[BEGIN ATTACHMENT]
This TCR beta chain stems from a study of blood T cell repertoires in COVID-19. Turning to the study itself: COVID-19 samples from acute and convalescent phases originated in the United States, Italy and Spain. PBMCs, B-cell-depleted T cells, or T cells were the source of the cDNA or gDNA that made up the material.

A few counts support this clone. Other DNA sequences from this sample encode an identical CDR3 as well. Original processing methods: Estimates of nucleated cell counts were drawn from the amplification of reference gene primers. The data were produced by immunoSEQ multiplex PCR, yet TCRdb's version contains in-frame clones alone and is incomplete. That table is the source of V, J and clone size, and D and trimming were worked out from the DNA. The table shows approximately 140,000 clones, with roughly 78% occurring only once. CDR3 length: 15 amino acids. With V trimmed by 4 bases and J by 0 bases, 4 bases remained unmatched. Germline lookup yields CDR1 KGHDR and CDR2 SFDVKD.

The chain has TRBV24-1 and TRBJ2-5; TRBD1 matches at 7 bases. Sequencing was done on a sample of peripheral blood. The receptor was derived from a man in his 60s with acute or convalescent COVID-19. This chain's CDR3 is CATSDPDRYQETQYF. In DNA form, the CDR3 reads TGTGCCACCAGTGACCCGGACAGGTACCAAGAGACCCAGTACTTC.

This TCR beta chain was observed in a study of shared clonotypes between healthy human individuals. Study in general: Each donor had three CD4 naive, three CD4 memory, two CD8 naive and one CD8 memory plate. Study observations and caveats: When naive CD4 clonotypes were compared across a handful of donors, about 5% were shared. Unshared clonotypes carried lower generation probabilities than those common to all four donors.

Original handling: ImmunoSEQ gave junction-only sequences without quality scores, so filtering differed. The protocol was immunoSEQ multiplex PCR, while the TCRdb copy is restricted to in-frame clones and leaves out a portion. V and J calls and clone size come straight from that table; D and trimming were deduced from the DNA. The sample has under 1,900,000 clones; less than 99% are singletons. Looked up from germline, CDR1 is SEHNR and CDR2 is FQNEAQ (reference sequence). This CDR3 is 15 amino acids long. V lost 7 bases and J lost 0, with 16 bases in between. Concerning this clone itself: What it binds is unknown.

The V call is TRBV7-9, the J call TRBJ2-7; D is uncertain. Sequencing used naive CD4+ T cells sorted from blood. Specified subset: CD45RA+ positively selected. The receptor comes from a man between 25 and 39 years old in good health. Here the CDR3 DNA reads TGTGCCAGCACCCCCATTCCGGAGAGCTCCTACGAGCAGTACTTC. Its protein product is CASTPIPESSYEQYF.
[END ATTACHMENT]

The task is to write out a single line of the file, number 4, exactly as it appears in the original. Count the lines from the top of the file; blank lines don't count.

This TCR beta chain was observed in a study of shared clonotypes between healthy human individuals. Study in general: Each donor had three CD4 naive, three CD4 memory, two CD8 naive and one CD8 memory plate. Study observations and caveats: When naive CD4 clonotypes were compared across a handful of donors, about 5% were shared. Unshared clonotypes carried lower generation probabilities than those common to all four donors.